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Tiny Amounts of Oil Can Harm Seabird Feathers - UCC Study

8th October 2022
Manx shearwater in flight over the Celtic Sea. Manx shearwaters are a seabird species at risk from oil pollution, due to spending most of their lives at sea, and much of that time on the water surface
Manx shearwater in flight over the Celtic Sea. Manx shearwaters are a seabird species at risk from oil pollution, due to spending most of their lives at sea, and much of that time on the water surface Credit: Jamie Darby, School of Biological Earth and Environmental Science, UCC

“Tiny” amounts of crude oil on the sea surface can damage seabird feathers, according to a University College Cork (UCC) study.

Oil less than one percent of the thickness of a hair can cause harm, researchers from UCC’s Marine Ecology Group state.

The team collected feathers from Manx shearwaters, a seabird species thought to be at-risk from oil pollution, and examined them to see how quickly water would pass through after exposure to increasing concentrations of oil.

Feathers were also assessed under high-powered microscopes to examine structural changes after contamination, they state.

Oil-damaged Manx shearwater feathers under a digital high-powered microscope. The microstructure within the feather clumps together after exposure to oil, letting water pass through more easily.Above and below: Oil-damaged Manx shearwater feathers under a digital high-powered microscope. The microstructure within the feather clumps together after exposure to oil, letting water pass through more easily. Photo: Dr Richard Unitt, School of Biological Earth and Environmental Science, UCC

The research found that really thin oil sheens, between 0.1 and 3 micrometres in thickness, were “enough to have a significant effect on feather structure and impacted waterproofing”.

Other studies have shown that seabirds exposed to oil are more likely to become waterlogged, cold, and less buoyant.

Environmental disasters such as the Exxon Valdez and Sea Empress spills have released unrefined oil, or crude oil, into the sea in huge volumes.

Crude oil is also routinely released into the environment in moderate volumes due to extraction and transport activity, the researchers note.

“Chronic small-scale oil pollution is commonly overlooked in the marine environment, though it has been shown to have serious implications for the fitness and survival of seabirds,” Emma Murphy, lead author of the study, says.

“This study examined one species, but the results can be extended to other species that rely on waterproofing to stay healthy when at sea for long periods,” she says.

The research is published in the journal Open Science.

Lorna Siggins

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Lorna Siggins

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Lorna Siggins is a print and radio reporter, and a former Irish Times western correspondent. She is the author of Search and Rescue: True stories of Irish Air-Sea Rescues and the Loss of R116 (2022); Everest Callling (1994) on the first Irish Everest expedition; Mayday! Mayday! (2004); and Once Upon a Time in the West: the Corrib gas controversy (2010). She is also co-producer with Sarah Blake of the Doc on One "Miracle in Galway Bay" which recently won a Celtic Media Award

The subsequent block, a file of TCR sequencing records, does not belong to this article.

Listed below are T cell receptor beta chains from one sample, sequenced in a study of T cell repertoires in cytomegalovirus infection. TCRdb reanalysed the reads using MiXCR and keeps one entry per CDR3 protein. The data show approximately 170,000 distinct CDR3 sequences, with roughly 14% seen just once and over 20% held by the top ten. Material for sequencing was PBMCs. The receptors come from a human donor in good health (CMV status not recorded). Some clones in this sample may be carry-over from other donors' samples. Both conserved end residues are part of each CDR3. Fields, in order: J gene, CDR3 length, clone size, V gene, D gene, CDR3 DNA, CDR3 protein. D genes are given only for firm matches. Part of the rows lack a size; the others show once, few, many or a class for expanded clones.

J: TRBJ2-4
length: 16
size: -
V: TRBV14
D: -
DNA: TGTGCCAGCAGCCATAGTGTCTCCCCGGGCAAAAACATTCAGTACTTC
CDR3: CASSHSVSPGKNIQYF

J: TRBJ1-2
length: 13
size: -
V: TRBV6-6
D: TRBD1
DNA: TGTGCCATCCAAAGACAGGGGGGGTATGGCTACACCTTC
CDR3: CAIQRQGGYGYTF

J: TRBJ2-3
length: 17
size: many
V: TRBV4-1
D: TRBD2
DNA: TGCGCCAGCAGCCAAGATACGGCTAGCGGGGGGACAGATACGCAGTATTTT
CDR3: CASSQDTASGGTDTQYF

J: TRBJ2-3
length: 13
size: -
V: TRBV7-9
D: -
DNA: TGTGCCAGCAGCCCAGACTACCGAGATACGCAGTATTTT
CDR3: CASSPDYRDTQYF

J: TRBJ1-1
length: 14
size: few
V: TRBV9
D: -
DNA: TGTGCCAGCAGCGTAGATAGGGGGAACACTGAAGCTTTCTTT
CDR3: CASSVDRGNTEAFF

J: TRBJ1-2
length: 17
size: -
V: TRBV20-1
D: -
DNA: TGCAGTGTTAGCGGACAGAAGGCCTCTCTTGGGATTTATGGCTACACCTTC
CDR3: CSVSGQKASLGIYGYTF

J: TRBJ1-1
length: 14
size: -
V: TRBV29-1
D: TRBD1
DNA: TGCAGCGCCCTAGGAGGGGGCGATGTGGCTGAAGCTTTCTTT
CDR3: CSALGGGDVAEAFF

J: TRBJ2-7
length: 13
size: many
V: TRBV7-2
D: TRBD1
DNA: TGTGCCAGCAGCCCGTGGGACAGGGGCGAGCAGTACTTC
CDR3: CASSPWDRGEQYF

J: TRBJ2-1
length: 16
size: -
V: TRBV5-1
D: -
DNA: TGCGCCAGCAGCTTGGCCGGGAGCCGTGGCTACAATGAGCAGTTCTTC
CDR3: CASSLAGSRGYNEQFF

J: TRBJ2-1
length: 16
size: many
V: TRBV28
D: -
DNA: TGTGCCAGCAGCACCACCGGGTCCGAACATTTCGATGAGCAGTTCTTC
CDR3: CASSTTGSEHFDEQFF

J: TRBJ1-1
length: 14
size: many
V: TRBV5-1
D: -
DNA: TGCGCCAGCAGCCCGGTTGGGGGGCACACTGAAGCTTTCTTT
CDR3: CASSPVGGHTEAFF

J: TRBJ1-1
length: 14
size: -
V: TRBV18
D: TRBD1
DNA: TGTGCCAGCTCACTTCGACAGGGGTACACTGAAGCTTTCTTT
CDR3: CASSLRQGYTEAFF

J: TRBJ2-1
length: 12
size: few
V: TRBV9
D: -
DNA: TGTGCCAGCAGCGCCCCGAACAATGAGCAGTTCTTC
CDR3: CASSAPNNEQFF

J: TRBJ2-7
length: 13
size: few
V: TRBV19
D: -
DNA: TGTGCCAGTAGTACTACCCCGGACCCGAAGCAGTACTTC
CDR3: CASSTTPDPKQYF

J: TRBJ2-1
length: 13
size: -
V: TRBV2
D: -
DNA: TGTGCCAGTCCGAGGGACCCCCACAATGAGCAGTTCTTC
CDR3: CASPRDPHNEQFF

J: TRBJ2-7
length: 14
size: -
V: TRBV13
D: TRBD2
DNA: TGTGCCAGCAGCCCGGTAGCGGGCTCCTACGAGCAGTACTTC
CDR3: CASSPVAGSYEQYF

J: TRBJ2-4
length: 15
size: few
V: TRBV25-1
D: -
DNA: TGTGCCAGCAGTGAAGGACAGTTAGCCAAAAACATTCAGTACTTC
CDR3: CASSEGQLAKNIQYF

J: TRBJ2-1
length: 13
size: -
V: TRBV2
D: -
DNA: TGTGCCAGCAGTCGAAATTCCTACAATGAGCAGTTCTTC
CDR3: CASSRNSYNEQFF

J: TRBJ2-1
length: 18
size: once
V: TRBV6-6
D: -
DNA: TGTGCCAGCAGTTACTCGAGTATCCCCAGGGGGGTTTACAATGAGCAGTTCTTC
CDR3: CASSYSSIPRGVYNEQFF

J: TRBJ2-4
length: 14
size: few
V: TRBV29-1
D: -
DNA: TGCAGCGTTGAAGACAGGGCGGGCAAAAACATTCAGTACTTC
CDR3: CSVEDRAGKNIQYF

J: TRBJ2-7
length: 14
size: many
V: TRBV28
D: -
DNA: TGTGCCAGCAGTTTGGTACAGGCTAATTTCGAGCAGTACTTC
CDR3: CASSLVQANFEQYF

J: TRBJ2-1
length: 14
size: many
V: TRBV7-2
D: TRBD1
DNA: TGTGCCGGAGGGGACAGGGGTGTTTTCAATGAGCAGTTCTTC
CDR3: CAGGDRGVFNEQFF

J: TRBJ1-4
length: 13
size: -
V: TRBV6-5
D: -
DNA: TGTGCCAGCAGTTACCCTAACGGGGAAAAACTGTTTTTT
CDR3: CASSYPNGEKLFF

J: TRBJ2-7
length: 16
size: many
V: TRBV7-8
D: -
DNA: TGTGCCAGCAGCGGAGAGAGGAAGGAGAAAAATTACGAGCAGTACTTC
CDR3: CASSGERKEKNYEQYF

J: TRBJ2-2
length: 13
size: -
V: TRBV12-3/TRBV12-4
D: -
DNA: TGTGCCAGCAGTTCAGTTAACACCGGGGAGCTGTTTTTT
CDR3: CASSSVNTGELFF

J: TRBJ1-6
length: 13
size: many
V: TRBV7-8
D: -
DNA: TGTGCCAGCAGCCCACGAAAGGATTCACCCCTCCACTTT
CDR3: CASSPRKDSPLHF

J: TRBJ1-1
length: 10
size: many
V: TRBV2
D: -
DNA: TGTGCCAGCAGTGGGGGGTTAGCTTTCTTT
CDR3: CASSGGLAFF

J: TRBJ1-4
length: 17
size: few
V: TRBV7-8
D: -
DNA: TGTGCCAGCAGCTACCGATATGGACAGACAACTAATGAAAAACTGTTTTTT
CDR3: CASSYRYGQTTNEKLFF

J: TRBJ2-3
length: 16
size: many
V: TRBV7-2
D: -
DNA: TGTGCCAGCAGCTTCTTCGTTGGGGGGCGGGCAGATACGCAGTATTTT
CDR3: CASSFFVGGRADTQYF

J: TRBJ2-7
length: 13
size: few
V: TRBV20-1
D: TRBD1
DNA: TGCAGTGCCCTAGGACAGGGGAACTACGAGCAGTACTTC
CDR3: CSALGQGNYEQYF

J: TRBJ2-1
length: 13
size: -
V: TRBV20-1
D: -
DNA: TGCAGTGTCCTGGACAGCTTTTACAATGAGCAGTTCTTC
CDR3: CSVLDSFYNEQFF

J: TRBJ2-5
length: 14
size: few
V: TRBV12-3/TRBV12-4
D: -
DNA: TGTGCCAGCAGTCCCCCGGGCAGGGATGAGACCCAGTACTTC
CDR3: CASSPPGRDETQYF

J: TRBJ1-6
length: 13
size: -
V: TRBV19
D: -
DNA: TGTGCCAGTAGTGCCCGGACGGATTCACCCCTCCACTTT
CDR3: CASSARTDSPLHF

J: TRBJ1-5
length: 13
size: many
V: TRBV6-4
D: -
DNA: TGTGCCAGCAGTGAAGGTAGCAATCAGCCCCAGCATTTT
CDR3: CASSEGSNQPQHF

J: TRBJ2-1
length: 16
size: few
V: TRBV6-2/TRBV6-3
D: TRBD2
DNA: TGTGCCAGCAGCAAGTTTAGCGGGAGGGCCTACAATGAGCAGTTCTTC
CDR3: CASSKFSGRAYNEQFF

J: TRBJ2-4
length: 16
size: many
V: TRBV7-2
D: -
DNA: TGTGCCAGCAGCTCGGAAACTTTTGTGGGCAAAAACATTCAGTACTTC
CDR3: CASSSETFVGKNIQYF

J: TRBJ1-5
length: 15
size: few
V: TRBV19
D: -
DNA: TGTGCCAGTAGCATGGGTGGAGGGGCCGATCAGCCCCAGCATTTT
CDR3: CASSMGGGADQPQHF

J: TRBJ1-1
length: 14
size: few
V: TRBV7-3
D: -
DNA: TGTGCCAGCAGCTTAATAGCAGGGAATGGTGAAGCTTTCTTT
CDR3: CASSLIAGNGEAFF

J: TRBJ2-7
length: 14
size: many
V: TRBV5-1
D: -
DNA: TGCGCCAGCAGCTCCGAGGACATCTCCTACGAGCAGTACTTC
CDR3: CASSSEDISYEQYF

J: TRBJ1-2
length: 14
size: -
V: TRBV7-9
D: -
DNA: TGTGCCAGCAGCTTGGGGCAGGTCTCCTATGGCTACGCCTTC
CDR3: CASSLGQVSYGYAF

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Marine Wildlife Around Ireland One of the greatest memories of any day spent boating around the Irish coast is an encounter with marine wildlife.  It's a thrill for young and old to witness seabirds, seals, dolphins and whales right there in their own habitat. As boaters fortunate enough to have experienced it will testify even spotting a distant dorsal fin can be the highlight of any day afloat.  Was that a porpoise? Was it a whale? No matter how brief the glimpse it's a privilege to share the seas with Irish marine wildlife.

Thanks to the location of our beautiful little island, perched in the North Atlantic Ocean there appears to be no shortage of marine life to observe.

From whales to dolphins, seals, sharks and other ocean animals this page documents the most interesting accounts of marine wildlife around our shores. We're keen to receive your observations, your photos, links and youtube clips.

Boaters have a unique perspective and all those who go afloat, from inshore kayaking to offshore yacht racing that what they encounter can be of real value to specialist organisations such as the Irish Whale and Dolphin Group (IWDG) who compile a list of sightings and strandings. The IWDG knowledge base has increased over the past 21 years thanks in part at least to the observations of sailors, anglers, kayakers and boaters.

Thanks to the IWDG work we now know we share the seas with dozens of species who also call Ireland home. Here's the current list: Atlantic white-sided dolphin, beluga whale, blue whale, bottlenose dolphin, common dolphin, Cuvier's beaked whale, false killer whale, fin whale, Gervais' beaked whale, harbour porpoise, humpback whale, killer whale, minke whale, northern bottlenose whale, northern right whale, pilot whale, pygmy sperm whale, Risso's dolphin, sei whale, Sowerby's beaked whale, sperm whale, striped dolphin, True's beaked whale and white-beaked dolphin.

But as impressive as the species list is the IWDG believe there are still gaps in our knowledge. Next time you are out on the ocean waves keep a sharp look out!

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